By Matt Mackinder -
Generally, summer hockey schools provide area youths the opportunity to either learn the game or fine-tune their skills for the upcoming season.
The Andy Greene Hockey School does all that, but with a twist.
While most schools turn a profit, the Greene school is certainly in that category, but any extra money taken in gets donated to Trenton-area youth sports programs. Last year, donations were able to buy a new set of jerseys for the Trenton High School hockey team. Donations have also been given to the THS varsity baseball team and Trenton Hockey Association.
The school itself is for kids aged six through 12, though some five-year-olds are accepted based on individual ability. Greene is on the ice everyday from 7:30 a.m. to 4 p.m. with the kids, interacting and being a role model for them. He has an autograph day where we brings in the kids 5-6 at a time so he can spend a few minutes with each signing and taking pictures. At the end of camp, there is a picnic for the kids with a drawing and giveaways of Devils jerseys, hats and shirts. This year, Greene was able to buy some sets of hockey cards and he had the entire Devils team sign them before he came home.
“We came up with the hockey school idea because we wanted a way to give something back to the community,” said Greene, a Trenton native and stalwart on the New Jersey Devils’ blue line these days. “There were different ideas, but the one I thought would be best was a hockey school. Once we settled on the hockey school, we started planning it out and setting up a few core ideas on what we wanted it to be about.”
Once those details were ironed out, the school took off for Greene and instructors Todd Watson, former Compuware Ambassadors, Plymouth Whalers and Saginaw Spirit coach who is now a scout with the Dallas Stars, and current Spirit associate coach John Kisil.
“What sets this school apart from other schools is the organization, small details and commitment from all the people involved,” Greene said. “I know there are many ways to spend your money and one thing I wanted to make sure this is done professionally and make it worth your while. When you drop your kid off, you don’t need to worry about a thing. We make sure our instructors are there to meet and greet you as you walk into the rink and take the kids to the locker room. Once the kids are there, we try and make sure not one parent has to tie a pair of skates or worry about their kids while in the locker room. Also, I am on the ice everyday, all day with the kids. I believe it’s very important for me to be on the ice because these kids signed up for it and I want to be a part of it. When we started this three years ago I said, ‘Let’s do this right and I want to be a big part of it.’ I didn’t want to be one of these schools where I show up on the last day, tell everyone ‘thank you’ and that’s it.”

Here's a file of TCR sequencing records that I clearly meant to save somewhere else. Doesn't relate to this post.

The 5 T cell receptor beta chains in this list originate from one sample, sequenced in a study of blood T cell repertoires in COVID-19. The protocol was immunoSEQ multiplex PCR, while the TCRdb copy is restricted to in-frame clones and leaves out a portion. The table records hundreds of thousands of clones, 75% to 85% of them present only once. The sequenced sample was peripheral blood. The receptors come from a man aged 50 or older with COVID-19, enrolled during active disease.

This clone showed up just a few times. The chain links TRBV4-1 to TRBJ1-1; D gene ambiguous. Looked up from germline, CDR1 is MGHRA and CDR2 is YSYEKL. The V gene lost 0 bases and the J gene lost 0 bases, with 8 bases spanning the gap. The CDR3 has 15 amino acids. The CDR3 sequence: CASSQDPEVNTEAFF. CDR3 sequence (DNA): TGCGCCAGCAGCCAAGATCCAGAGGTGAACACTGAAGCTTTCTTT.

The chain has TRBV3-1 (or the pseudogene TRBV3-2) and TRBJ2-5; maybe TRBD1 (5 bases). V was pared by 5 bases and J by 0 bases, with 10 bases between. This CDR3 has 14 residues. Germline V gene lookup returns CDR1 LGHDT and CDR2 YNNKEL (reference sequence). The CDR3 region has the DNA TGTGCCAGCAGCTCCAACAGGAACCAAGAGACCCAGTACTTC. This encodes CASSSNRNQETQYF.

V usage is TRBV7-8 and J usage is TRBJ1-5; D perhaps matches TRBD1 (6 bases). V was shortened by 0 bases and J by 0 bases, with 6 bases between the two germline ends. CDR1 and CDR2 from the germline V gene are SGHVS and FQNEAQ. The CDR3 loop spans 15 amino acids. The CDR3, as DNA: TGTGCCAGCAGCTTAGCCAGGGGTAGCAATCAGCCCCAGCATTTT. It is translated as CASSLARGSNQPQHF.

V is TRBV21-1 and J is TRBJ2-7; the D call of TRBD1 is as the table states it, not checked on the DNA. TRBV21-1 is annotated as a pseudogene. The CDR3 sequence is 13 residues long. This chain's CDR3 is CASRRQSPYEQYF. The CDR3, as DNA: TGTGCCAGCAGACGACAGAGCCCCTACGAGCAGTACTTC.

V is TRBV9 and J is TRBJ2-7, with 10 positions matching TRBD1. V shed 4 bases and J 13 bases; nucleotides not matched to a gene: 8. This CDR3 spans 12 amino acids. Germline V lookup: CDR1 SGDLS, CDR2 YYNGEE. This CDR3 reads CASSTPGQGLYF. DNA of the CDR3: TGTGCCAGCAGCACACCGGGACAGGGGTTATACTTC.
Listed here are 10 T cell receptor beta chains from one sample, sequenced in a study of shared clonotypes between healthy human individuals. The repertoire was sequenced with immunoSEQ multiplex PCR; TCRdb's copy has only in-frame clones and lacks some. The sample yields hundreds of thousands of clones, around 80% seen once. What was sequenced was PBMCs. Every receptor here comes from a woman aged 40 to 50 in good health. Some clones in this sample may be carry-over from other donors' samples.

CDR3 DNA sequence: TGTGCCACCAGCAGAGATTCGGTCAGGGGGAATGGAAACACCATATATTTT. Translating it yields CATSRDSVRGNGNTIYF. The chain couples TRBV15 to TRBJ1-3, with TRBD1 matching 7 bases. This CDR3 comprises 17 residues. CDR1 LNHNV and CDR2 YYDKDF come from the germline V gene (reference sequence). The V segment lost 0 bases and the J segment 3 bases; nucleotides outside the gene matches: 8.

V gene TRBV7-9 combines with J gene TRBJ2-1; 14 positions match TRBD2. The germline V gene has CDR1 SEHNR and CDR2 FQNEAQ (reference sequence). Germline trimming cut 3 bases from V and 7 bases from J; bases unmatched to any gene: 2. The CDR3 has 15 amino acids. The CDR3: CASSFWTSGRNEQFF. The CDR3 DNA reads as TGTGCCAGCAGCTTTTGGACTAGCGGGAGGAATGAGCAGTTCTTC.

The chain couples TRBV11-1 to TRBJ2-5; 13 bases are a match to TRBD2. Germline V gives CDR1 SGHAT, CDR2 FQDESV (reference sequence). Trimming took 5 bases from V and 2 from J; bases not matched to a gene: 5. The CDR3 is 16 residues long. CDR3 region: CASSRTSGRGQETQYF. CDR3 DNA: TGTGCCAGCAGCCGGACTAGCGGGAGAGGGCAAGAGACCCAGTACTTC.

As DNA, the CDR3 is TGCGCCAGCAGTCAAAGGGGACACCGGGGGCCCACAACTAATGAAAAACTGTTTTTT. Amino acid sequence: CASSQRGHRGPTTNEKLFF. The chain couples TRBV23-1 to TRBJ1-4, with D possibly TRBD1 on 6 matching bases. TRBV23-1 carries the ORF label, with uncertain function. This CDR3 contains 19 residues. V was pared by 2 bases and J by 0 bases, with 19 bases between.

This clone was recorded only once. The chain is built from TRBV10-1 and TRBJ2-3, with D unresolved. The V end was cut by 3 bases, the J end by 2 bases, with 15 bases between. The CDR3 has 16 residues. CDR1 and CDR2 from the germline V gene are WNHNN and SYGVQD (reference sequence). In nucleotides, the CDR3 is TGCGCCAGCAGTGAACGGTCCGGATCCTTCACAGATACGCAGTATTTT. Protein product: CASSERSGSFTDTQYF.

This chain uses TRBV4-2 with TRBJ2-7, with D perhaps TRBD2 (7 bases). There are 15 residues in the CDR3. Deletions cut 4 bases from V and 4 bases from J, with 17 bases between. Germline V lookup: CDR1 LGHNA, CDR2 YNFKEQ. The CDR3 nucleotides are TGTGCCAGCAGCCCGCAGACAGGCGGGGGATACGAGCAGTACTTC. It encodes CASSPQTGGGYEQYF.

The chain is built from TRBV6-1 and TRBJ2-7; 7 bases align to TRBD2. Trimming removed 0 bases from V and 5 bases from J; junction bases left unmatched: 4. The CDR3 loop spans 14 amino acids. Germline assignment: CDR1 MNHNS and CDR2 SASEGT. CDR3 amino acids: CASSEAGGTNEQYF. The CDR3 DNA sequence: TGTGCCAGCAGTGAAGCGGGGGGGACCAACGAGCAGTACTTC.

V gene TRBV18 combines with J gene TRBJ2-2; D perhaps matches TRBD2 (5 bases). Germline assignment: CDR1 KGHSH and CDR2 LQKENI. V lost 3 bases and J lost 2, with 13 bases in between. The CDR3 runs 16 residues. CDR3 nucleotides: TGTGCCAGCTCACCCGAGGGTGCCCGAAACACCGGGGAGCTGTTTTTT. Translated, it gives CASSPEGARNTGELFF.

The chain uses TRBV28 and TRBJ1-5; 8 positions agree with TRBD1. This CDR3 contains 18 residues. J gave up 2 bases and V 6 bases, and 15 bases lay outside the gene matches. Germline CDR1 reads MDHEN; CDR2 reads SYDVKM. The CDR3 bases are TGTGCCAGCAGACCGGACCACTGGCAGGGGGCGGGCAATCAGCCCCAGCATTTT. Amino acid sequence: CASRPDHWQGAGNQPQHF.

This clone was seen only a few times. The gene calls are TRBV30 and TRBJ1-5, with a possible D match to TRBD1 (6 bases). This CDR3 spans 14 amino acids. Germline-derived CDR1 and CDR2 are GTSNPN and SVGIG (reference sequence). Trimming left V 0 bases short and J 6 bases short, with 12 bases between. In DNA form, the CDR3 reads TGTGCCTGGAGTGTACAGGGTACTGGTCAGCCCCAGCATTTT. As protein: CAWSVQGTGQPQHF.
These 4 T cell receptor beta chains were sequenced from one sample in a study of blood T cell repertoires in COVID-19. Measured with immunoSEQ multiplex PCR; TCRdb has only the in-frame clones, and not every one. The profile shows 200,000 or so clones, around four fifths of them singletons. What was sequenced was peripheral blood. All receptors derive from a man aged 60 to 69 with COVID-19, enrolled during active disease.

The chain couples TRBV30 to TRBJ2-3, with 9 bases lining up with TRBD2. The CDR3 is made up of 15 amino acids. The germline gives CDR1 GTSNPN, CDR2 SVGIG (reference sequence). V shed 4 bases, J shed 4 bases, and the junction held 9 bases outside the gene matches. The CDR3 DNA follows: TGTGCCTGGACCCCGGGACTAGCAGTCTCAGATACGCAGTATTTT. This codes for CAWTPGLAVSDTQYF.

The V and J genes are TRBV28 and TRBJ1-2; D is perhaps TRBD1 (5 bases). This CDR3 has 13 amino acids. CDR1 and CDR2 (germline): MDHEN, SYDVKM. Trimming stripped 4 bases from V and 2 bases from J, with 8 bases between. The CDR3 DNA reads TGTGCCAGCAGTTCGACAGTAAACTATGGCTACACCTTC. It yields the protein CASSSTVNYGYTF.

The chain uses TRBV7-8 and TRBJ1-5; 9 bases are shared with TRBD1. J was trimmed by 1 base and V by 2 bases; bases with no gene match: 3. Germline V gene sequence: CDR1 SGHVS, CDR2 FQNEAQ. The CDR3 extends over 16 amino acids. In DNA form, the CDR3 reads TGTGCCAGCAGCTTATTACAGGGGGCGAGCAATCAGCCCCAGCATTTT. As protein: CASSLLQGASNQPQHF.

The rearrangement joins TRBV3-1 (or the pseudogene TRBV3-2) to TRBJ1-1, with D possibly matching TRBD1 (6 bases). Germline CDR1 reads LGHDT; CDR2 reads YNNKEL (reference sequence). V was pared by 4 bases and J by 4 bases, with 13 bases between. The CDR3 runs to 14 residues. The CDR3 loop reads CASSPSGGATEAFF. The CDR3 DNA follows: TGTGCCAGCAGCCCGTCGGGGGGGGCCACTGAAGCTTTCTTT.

Coming home for the summer is something special for the former Trenton High stand-out, the 2000 Mr. Hockey Award winner who later went on to play in the North American Hockey League for Compuware and in the CCHA for Miami University.
“It’s very important for me to be able to give back because there are a lot people that have a big influence in my life and career,” Greene said. “Trenton is a small community and I have been very grateful for the people that have supported me from the beginning and this is one way for me to give back. I have been very fortunate in my career and one thing my family taught me from a young age is to give back. You never know the impact of something small or large can have on someone’s life. There are a lot of similarities in life and in sports in general. One thing I’ve learned is that everything is not going to go smoothly in life and in hockey. There are always ups and downs and its how you handle these situations – try to preach teamwork, work hard and have fun.”
Those three items are just three such things Greene is looking forward to this coming season with the Devils.
“I’m very excited about the upcoming season,” said Greene. “I’m glad to have a full year to look forward to and can’t wait to get going again. With not making the playoffs last season, it made for too long of a summer. I’m excited about some of the changes the team made and looking forward to the year.”